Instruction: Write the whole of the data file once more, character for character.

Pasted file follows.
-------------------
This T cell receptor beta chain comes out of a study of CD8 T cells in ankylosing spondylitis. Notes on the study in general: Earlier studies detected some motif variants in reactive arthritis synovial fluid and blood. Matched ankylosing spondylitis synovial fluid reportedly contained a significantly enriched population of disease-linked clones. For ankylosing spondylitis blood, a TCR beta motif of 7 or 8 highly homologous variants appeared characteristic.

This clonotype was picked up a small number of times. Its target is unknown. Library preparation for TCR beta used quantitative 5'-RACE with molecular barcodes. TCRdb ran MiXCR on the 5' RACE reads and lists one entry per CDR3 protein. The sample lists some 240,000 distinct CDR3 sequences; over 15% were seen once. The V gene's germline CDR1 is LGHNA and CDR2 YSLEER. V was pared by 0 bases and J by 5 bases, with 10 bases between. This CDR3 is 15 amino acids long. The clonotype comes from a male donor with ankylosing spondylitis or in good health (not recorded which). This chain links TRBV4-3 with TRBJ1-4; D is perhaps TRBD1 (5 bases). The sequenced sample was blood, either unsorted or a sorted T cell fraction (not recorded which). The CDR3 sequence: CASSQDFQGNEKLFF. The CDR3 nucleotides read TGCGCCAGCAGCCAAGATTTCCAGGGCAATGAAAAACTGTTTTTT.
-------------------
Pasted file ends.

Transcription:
This T cell receptor beta chain comes out of a study of CD8 T cells in ankylosing spondylitis. Notes on the study in general: Earlier studies detected some motif variants in reactive arthritis synovial fluid and blood. Matched ankylosing spondylitis synovial fluid reportedly contained a significantly enriched population of disease-linked clones. For ankylosing spondylitis blood, a TCR beta motif of 7 or 8 highly homologous variants appeared characteristic.

This clonotype was picked up a small number of times. Its target is unknown. Library preparation for TCR beta used quantitative 5'-RACE with molecular barcodes. TCRdb ran MiXCR on the 5' RACE reads and lists one entry per CDR3 protein. The sample lists some 240,000 distinct CDR3 sequences; over 15% were seen once. The V gene's germline CDR1 is LGHNA and CDR2 YSLEER. V was pared by 0 bases and J by 5 bases, with 10 bases between. This CDR3 is 15 amino acids long. The clonotype comes from a male donor with ankylosing spondylitis or in good health (not recorded which). This chain links TRBV4-3 with TRBJ1-4; D is perhaps TRBD1 (5 bases). The sequenced sample was blood, either unsorted or a sorted T cell fraction (not recorded which). The CDR3 sequence: CASSQDFQGNEKLFF. The CDR3 nucleotides read TGCGCCAGCAGCCAAGATTTCCAGGGCAATGAAAAACTGTTTTTT.